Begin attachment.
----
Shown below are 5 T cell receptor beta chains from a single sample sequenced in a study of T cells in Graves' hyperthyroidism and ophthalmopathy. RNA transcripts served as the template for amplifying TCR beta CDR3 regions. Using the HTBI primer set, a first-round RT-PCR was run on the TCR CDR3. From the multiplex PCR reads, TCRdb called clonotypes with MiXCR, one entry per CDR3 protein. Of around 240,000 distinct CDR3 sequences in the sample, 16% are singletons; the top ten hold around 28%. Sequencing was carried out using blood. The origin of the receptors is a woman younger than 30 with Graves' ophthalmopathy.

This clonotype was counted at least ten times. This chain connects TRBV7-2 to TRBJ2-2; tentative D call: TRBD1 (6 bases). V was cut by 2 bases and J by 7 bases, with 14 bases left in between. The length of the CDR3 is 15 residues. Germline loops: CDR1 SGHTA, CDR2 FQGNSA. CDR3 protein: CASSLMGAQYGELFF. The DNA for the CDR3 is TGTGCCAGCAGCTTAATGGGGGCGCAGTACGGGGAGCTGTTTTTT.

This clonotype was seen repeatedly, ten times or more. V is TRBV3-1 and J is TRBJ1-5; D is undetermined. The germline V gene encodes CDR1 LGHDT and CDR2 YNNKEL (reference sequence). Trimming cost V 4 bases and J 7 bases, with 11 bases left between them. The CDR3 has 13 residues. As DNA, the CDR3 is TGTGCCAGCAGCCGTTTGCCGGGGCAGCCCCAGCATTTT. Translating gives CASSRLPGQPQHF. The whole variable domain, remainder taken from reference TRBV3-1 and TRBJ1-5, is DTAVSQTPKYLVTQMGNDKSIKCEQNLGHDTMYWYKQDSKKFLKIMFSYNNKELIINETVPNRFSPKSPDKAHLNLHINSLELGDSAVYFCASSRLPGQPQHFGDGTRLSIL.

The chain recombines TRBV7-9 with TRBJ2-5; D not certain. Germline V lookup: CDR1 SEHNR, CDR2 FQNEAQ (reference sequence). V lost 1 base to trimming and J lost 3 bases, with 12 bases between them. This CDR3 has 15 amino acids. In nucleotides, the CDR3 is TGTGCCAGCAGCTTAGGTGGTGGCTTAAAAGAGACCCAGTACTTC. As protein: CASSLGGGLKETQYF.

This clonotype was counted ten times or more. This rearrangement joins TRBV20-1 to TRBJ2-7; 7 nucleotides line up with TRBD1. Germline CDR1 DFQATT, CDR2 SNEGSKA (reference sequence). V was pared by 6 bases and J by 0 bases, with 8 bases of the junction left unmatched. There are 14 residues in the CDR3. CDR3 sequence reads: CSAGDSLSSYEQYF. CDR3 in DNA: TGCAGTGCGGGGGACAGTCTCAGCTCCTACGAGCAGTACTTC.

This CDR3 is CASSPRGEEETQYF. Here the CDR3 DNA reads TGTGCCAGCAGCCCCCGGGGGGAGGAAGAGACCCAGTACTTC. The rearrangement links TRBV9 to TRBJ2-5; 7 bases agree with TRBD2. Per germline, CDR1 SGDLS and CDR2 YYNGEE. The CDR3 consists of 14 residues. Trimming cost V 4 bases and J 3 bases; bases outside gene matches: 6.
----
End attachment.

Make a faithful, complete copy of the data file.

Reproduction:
Shown below are 5 T cell receptor beta chains from a single sample sequenced in a study of T cells in Graves' hyperthyroidism and ophthalmopathy. RNA transcripts served as the template for amplifying TCR beta CDR3 regions. Using the HTBI primer set, a first-round RT-PCR was run on the TCR CDR3. From the multiplex PCR reads, TCRdb called clonotypes with MiXCR, one entry per CDR3 protein. Of around 240,000 distinct CDR3 sequences in the sample, 16% are singletons; the top ten hold around 28%. Sequencing was carried out using blood. The origin of the receptors is a woman younger than 30 with Graves' ophthalmopathy.

This clonotype was counted at least ten times. This chain connects TRBV7-2 to TRBJ2-2; tentative D call: TRBD1 (6 bases). V was cut by 2 bases and J by 7 bases, with 14 bases left in between. The length of the CDR3 is 15 residues. Germline loops: CDR1 SGHTA, CDR2 FQGNSA. CDR3 protein: CASSLMGAQYGELFF. The DNA for the CDR3 is TGTGCCAGCAGCTTAATGGGGGCGCAGTACGGGGAGCTGTTTTTT.

This clonotype was seen repeatedly, ten times or more. V is TRBV3-1 and J is TRBJ1-5; D is undetermined. The germline V gene encodes CDR1 LGHDT and CDR2 YNNKEL (reference sequence). Trimming cost V 4 bases and J 7 bases, with 11 bases left between them. The CDR3 has 13 residues. As DNA, the CDR3 is TGTGCCAGCAGCCGTTTGCCGGGGCAGCCCCAGCATTTT. Translating gives CASSRLPGQPQHF. The whole variable domain, remainder taken from reference TRBV3-1 and TRBJ1-5, is DTAVSQTPKYLVTQMGNDKSIKCEQNLGHDTMYWYKQDSKKFLKIMFSYNNKELIINETVPNRFSPKSPDKAHLNLHINSLELGDSAVYFCASSRLPGQPQHFGDGTRLSIL.

The chain recombines TRBV7-9 with TRBJ2-5; D not certain. Germline V lookup: CDR1 SEHNR, CDR2 FQNEAQ (reference sequence). V lost 1 base to trimming and J lost 3 bases, with 12 bases between them. This CDR3 has 15 amino acids. In nucleotides, the CDR3 is TGTGCCAGCAGCTTAGGTGGTGGCTTAAAAGAGACCCAGTACTTC. As protein: CASSLGGGLKETQYF.

This clonotype was counted ten times or more. This rearrangement joins TRBV20-1 to TRBJ2-7; 7 nucleotides line up with TRBD1. Germline CDR1 DFQATT, CDR2 SNEGSKA (reference sequence). V was pared by 6 bases and J by 0 bases, with 8 bases of the junction left unmatched. There are 14 residues in the CDR3. CDR3 sequence reads: CSAGDSLSSYEQYF. CDR3 in DNA: TGCAGTGCGGGGGACAGTCTCAGCTCCTACGAGCAGTACTTC.

This CDR3 is CASSPRGEEETQYF. Here the CDR3 DNA reads TGTGCCAGCAGCCCCCGGGGGGAGGAAGAGACCCAGTACTTC. The rearrangement links TRBV9 to TRBJ2-5; 7 bases agree with TRBD2. Per germline, CDR1 SGDLS and CDR2 YYNGEE. The CDR3 consists of 14 residues. Trimming cost V 4 bases and J 3 bases; bases outside gene matches: 6.